In most baking recipes, you can substitute brown sugar for white sugar in a one-to-one ratio. So if your recipe calls for a cup of white sugar, swap it for a cup of brown sugar. The level of sweetness will be exactly the same, but brown sugar can change the texture of baked goods. Converting brown sugar to white sugar is easy because the measurements remain the same.
If a recipe calls for 1 tablespoon of granulated white sugar, replace it with 1 tablespoon of brown sugar. If you require 2 cups of white sugar, replace them with 2 cups of brown sugar. Even bakers with the most math problems should be able to handle it. Brown sugar is a less refined version of common granulated white sugar in which molasses is present for color and flavor.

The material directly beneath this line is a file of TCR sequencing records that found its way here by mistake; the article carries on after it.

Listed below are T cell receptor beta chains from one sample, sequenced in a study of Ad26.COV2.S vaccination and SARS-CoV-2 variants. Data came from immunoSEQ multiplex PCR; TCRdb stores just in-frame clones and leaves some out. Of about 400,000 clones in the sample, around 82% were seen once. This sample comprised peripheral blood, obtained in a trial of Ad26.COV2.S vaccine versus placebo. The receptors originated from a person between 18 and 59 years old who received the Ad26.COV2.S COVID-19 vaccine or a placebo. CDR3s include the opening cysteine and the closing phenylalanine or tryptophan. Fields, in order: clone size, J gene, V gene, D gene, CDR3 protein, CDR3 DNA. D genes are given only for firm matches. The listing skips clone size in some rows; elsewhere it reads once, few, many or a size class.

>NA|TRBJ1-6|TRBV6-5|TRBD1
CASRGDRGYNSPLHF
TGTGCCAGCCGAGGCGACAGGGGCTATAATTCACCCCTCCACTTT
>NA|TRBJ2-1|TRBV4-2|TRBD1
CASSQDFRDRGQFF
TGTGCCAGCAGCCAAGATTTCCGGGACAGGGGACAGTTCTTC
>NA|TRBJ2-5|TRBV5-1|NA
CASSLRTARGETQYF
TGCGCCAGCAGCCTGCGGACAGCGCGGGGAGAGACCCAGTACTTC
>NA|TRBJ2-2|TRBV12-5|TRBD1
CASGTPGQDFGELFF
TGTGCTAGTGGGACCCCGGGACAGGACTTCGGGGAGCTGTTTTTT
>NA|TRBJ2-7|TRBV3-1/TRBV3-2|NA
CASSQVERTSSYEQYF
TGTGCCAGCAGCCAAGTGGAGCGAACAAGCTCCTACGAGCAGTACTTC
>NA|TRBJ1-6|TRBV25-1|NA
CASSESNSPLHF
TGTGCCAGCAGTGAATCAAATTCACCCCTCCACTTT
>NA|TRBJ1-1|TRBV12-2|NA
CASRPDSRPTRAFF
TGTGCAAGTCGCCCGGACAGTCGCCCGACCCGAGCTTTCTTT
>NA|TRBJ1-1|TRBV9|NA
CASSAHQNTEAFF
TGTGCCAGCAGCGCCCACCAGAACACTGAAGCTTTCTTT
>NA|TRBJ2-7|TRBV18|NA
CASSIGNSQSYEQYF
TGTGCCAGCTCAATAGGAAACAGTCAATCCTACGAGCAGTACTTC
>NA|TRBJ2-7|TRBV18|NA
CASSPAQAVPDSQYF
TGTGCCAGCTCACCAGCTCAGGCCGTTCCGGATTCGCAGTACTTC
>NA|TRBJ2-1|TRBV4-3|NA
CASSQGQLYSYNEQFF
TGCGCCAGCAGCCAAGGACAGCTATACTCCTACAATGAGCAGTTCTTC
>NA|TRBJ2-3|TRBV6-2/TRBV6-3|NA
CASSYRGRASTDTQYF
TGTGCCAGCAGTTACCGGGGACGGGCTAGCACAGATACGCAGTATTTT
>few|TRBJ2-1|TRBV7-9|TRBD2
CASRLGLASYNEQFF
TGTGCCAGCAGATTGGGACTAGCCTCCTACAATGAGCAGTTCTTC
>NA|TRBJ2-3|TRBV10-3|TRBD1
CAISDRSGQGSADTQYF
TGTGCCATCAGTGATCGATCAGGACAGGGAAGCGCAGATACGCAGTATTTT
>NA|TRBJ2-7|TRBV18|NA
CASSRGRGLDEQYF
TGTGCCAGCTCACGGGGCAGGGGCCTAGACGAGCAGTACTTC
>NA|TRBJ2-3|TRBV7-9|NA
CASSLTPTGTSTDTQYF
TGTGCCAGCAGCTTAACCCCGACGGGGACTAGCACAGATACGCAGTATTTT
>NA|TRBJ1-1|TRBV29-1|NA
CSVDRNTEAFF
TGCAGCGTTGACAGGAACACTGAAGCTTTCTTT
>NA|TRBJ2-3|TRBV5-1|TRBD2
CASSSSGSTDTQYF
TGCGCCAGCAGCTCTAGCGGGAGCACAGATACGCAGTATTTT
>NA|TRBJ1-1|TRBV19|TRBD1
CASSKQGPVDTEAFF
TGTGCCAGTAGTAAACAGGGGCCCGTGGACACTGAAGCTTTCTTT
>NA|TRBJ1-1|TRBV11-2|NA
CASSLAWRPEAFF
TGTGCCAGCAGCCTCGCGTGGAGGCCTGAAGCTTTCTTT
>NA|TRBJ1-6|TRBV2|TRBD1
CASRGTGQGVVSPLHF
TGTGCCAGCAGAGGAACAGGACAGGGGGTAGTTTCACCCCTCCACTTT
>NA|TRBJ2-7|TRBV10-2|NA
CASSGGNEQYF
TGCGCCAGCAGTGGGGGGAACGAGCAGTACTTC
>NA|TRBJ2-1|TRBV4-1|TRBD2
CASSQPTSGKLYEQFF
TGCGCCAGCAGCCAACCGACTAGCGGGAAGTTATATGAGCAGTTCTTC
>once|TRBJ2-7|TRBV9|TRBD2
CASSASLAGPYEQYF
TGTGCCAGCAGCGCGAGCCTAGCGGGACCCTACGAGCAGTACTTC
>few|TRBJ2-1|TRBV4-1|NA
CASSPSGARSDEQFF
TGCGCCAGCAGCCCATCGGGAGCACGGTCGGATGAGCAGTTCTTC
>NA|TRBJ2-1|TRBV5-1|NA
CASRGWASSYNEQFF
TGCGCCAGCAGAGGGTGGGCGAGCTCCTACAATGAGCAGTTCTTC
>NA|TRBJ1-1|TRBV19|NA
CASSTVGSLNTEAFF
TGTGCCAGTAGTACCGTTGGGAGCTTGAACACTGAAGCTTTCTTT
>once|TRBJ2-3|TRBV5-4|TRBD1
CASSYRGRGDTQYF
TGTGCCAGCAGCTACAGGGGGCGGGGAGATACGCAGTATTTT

Using brown sugar instead of white sugar won't affect the sweetness of the final product, but it will alter the flavor a bit. It also plays an important role in the chemical reactions that occur during cooking, and white sugar and brown sugar can interact with other ingredients differently. Neutral white sugar inhibits the formation of gluten, so the dough spreads, dilutes and is more crunchy, while brown acid sugar stimulates the development of gluten and the coagulation of egg proteins, so that the dough hardens faster and becomes thicker and more chewy.